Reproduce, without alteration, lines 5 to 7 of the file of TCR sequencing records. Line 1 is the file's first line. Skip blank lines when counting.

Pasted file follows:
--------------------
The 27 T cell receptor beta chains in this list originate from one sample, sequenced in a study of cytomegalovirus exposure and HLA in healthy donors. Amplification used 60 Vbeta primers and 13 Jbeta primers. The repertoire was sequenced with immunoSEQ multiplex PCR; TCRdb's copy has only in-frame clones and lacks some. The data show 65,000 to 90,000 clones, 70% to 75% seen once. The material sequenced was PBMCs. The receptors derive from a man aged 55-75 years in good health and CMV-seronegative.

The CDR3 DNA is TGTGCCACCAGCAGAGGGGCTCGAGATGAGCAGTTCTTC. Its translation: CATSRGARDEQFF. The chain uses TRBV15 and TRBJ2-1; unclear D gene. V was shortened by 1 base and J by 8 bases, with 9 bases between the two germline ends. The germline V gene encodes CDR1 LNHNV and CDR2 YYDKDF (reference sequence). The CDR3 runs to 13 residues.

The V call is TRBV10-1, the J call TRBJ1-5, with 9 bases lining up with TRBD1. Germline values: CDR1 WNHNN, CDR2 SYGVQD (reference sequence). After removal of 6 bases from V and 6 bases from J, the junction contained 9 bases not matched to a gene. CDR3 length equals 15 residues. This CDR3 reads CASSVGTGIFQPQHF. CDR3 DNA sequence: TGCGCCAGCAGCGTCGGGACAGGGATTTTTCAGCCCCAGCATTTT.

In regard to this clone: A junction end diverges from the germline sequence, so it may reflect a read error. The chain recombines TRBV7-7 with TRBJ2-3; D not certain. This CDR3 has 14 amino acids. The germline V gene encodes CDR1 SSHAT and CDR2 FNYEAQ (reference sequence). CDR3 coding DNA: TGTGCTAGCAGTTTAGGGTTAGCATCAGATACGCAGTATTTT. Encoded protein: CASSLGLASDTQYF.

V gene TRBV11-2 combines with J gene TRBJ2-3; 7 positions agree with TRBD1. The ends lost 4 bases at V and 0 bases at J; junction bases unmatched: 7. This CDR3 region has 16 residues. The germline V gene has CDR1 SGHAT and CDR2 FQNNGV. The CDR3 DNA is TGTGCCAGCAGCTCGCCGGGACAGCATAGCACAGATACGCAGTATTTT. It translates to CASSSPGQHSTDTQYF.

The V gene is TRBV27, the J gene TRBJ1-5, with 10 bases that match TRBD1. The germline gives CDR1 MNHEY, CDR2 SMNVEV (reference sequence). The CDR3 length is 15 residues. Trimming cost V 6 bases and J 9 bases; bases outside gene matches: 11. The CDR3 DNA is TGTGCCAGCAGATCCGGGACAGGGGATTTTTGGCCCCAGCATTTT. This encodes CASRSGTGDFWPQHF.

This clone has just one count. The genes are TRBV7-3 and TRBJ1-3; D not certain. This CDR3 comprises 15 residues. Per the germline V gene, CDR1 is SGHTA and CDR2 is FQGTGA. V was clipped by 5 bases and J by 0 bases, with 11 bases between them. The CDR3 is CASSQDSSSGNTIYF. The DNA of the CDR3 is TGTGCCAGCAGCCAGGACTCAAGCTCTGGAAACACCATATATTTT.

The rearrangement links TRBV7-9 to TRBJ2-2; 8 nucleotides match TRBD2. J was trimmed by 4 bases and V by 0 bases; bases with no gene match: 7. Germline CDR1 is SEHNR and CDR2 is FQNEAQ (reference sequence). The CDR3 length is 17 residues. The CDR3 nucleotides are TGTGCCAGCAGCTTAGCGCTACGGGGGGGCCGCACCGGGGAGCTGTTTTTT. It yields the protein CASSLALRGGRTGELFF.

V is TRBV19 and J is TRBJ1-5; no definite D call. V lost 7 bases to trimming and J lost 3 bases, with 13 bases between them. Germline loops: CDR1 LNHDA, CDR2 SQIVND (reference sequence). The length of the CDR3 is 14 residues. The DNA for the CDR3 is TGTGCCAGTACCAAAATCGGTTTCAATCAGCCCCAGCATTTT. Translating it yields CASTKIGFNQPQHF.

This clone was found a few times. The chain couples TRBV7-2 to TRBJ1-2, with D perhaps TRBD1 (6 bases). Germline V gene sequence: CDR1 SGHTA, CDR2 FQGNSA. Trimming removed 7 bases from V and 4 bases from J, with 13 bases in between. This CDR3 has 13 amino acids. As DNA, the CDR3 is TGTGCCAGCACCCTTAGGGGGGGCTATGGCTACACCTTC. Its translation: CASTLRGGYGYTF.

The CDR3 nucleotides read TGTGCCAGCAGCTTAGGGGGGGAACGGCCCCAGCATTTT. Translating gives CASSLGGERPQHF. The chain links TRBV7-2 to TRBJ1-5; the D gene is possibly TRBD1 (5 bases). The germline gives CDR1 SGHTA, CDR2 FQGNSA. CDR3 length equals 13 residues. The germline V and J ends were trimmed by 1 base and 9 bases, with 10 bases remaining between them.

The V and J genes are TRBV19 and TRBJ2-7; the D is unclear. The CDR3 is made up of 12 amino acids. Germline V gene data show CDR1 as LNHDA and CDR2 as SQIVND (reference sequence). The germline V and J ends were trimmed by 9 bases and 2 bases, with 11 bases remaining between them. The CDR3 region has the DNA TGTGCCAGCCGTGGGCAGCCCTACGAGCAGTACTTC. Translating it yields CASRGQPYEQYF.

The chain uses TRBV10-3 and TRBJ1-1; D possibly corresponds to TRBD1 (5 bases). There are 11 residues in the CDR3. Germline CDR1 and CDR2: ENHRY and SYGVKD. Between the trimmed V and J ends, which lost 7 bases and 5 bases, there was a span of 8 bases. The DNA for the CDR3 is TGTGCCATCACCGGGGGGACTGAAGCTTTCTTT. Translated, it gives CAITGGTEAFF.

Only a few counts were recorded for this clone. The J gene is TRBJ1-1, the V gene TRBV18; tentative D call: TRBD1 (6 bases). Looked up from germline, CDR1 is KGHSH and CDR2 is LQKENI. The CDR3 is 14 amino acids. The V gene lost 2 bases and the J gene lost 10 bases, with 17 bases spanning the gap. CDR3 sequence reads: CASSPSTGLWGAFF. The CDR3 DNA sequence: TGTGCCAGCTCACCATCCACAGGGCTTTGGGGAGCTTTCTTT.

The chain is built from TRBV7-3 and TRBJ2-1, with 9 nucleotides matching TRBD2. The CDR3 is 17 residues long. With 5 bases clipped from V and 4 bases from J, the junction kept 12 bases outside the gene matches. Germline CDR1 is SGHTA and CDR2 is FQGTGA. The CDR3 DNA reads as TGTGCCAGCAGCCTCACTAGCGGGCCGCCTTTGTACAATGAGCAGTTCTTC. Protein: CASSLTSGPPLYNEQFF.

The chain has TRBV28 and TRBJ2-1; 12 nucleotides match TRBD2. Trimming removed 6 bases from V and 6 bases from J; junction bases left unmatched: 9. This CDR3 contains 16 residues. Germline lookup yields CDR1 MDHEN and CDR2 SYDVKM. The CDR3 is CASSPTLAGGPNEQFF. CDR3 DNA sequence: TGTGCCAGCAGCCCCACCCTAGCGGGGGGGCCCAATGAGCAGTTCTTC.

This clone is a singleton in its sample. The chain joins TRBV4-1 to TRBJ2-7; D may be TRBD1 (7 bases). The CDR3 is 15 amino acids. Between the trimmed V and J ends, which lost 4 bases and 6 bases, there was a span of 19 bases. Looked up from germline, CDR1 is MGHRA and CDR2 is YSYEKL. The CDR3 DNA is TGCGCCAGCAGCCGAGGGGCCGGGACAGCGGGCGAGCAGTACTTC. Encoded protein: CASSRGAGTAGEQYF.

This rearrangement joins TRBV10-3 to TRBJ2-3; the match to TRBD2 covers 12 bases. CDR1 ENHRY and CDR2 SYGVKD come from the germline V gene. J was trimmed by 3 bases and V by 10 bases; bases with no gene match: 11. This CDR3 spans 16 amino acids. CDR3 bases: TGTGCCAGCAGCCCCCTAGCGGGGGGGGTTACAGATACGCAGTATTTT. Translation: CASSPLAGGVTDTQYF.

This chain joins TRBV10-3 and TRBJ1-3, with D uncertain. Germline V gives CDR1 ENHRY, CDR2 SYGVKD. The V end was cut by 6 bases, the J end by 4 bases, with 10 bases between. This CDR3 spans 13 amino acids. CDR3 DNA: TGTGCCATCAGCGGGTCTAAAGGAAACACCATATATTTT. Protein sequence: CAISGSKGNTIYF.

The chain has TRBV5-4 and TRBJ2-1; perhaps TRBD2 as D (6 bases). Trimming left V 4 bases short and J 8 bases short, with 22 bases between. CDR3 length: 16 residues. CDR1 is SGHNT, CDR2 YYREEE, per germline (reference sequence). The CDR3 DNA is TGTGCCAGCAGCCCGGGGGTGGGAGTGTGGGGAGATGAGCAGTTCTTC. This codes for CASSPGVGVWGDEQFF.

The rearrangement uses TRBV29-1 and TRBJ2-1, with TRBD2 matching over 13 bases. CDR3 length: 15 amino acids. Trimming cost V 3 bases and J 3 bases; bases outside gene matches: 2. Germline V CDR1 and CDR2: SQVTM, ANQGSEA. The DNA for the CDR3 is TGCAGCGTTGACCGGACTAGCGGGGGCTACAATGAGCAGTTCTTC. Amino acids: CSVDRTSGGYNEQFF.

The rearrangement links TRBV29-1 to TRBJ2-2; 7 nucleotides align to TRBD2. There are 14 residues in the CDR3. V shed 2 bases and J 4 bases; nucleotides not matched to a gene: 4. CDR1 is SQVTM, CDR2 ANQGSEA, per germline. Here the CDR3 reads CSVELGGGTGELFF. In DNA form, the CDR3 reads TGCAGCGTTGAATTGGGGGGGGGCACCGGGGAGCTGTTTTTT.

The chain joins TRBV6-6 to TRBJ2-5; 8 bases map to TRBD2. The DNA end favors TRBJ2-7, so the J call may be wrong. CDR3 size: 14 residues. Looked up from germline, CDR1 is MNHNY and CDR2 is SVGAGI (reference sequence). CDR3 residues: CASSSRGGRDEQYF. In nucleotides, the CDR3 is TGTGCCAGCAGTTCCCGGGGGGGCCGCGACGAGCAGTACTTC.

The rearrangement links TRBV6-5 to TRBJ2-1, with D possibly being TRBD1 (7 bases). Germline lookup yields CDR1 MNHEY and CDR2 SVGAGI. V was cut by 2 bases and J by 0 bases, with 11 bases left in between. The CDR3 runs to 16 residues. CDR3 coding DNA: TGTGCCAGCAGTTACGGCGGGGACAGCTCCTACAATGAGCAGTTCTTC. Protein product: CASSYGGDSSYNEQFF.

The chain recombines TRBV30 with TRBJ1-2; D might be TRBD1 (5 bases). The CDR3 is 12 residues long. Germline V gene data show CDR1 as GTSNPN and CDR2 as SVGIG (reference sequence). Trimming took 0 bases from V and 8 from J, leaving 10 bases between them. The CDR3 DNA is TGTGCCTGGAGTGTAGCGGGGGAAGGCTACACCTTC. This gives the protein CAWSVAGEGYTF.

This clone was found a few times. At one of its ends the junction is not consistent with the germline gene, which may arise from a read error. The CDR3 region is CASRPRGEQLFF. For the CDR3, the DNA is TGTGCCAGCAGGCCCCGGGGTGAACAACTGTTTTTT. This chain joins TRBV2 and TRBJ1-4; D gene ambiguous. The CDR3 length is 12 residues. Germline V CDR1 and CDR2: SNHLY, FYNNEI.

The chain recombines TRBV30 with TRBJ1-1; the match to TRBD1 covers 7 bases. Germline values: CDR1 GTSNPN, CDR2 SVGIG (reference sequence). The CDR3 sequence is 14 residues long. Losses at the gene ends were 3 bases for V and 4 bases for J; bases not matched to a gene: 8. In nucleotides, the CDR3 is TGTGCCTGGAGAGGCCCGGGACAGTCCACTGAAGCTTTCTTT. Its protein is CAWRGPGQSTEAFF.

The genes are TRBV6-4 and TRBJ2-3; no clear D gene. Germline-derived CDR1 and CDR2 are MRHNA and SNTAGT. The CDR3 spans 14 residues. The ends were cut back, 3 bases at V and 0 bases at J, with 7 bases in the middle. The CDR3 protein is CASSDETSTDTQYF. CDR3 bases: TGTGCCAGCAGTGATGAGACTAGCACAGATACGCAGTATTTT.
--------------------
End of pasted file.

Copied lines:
V gene TRBV11-2 combines with J gene TRBJ2-3; 7 positions agree with TRBD1. The ends lost 4 bases at V and 0 bases at J; junction bases unmatched: 7. This CDR3 region has 16 residues. The germline V gene has CDR1 SGHAT and CDR2 FQNNGV. The CDR3 DNA is TGTGCCAGCAGCTCGCCGGGACAGCATAGCACAGATACGCAGTATTTT. It translates to CASSSPGQHSTDTQYF.

The V gene is TRBV27, the J gene TRBJ1-5, with 10 bases that match TRBD1. The germline gives CDR1 MNHEY, CDR2 SMNVEV (reference sequence). The CDR3 length is 15 residues. Trimming cost V 6 bases and J 9 bases; bases outside gene matches: 11. The CDR3 DNA is TGTGCCAGCAGATCCGGGACAGGGGATTTTTGGCCCCAGCATTTT. This encodes CASRSGTGDFWPQHF.

This clone has just one count. The genes are TRBV7-3 and TRBJ1-3; D not certain. This CDR3 comprises 15 residues. Per the germline V gene, CDR1 is SGHTA and CDR2 is FQGTGA. V was clipped by 5 bases and J by 0 bases, with 11 bases between them. The CDR3 is CASSQDSSSGNTIYF. The DNA of the CDR3 is TGTGCCAGCAGCCAGGACTCAAGCTCTGGAAACACCATATATTTT.